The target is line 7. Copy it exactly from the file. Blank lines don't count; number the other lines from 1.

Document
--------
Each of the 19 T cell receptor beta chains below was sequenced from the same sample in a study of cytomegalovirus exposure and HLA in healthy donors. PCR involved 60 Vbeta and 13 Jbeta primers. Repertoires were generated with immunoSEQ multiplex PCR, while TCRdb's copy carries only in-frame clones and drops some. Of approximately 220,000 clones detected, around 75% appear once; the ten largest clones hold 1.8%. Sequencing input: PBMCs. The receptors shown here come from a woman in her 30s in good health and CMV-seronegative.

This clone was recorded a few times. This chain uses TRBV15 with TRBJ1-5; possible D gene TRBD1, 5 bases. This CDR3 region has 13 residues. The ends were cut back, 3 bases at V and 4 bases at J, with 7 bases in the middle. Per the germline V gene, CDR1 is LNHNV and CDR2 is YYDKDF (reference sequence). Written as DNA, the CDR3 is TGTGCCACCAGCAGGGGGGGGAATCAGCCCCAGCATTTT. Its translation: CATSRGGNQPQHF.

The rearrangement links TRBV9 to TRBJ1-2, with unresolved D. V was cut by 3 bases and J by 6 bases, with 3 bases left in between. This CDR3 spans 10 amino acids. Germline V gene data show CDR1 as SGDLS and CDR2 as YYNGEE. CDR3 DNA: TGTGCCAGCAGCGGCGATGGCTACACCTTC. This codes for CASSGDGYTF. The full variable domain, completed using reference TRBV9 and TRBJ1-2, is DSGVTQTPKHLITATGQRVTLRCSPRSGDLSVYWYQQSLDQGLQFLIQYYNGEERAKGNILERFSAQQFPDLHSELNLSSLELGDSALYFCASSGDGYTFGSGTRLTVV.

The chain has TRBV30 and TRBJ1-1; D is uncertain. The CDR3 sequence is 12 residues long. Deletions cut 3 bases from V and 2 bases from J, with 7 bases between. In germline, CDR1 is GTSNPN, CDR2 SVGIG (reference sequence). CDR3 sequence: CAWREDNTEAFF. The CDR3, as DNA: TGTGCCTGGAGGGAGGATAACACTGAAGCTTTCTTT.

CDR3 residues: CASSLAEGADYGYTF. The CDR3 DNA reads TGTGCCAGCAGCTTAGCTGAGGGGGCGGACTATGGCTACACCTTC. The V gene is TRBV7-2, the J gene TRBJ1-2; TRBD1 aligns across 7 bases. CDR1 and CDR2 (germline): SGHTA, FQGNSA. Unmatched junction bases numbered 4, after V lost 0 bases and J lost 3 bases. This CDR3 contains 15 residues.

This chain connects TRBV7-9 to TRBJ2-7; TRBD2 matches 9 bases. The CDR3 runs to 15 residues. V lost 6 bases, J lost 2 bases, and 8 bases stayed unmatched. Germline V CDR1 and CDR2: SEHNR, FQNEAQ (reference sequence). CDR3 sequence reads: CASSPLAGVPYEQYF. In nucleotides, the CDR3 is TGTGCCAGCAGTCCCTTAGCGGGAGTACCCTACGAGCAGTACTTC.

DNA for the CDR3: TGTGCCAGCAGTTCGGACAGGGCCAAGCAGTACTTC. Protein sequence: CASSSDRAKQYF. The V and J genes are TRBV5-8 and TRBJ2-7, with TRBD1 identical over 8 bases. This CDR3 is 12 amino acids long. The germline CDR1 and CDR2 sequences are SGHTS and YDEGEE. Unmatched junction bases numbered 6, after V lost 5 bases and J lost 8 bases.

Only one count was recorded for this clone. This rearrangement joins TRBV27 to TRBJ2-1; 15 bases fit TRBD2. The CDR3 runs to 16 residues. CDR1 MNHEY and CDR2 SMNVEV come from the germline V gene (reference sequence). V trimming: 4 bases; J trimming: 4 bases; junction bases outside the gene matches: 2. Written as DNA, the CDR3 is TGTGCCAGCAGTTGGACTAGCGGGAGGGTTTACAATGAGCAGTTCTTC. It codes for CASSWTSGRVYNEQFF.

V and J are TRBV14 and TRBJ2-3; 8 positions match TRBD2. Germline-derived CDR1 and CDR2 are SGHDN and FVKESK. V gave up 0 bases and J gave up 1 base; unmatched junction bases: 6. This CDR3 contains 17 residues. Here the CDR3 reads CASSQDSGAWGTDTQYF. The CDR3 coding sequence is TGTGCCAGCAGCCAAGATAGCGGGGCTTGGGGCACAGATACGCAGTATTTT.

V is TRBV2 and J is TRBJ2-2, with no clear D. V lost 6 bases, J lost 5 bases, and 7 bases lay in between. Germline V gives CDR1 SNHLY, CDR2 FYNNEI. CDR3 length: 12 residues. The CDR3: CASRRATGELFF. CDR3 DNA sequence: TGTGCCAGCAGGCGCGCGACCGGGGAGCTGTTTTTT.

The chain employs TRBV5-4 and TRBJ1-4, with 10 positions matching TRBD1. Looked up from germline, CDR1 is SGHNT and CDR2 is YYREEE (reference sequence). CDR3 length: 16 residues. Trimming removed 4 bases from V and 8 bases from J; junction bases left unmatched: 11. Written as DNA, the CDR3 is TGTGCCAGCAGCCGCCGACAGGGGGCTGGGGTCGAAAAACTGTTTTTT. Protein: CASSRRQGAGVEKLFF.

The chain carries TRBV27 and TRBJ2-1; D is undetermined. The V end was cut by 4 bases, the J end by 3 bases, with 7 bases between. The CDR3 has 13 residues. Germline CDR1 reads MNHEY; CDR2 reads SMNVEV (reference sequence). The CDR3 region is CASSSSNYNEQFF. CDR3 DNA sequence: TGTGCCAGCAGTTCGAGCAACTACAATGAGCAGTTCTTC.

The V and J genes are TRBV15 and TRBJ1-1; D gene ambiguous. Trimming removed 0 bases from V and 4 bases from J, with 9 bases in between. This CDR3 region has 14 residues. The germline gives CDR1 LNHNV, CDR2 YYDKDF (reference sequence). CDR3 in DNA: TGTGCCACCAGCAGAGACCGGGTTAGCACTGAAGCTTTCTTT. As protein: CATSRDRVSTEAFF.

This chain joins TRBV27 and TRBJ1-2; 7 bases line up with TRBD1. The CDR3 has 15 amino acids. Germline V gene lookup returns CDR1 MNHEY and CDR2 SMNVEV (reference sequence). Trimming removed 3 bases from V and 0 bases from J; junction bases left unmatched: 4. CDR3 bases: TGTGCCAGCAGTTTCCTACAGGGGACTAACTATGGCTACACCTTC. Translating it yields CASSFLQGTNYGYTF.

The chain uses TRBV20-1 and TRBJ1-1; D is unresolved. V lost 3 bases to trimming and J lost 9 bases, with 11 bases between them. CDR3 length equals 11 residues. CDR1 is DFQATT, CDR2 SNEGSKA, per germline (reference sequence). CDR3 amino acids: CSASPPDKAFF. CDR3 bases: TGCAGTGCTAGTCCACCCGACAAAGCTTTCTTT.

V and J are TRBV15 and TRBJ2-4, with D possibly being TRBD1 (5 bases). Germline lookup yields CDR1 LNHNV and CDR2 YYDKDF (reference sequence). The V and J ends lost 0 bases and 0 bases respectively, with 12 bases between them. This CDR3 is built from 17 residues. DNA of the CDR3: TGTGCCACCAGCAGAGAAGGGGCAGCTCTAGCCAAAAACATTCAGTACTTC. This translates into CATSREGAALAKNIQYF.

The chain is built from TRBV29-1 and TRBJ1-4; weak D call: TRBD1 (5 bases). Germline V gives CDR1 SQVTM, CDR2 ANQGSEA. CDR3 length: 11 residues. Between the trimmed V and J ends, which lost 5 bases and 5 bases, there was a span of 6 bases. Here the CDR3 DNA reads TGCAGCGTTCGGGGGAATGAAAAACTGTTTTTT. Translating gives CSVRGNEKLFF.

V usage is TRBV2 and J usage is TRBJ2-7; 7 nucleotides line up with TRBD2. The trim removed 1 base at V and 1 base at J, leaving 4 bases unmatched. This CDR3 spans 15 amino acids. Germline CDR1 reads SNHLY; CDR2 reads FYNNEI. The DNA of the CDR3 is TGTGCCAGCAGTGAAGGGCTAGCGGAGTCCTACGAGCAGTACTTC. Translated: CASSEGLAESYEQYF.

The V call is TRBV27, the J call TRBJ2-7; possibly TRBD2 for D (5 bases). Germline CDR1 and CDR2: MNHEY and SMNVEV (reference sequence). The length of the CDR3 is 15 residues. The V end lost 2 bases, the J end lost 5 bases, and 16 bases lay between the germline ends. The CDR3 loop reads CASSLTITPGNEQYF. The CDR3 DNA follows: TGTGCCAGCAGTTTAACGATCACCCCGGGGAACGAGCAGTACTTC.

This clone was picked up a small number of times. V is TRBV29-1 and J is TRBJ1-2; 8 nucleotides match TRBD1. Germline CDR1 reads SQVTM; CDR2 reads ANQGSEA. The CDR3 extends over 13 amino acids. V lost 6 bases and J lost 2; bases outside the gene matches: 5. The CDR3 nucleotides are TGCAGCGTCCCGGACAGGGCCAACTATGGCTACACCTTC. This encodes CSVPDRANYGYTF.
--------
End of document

DNA for the CDR3: TGTGCCAGCAGTTCGGACAGGGCCAAGCAGTACTTC. Protein sequence: CASSSDRAKQYF. The V and J genes are TRBV5-8 and TRBJ2-7, with TRBD1 identical over 8 bases. This CDR3 is 12 amino acids long. The germline CDR1 and CDR2 sequences are SGHTS and YDEGEE. Unmatched junction bases numbered 6, after V lost 5 bases and J lost 8 bases.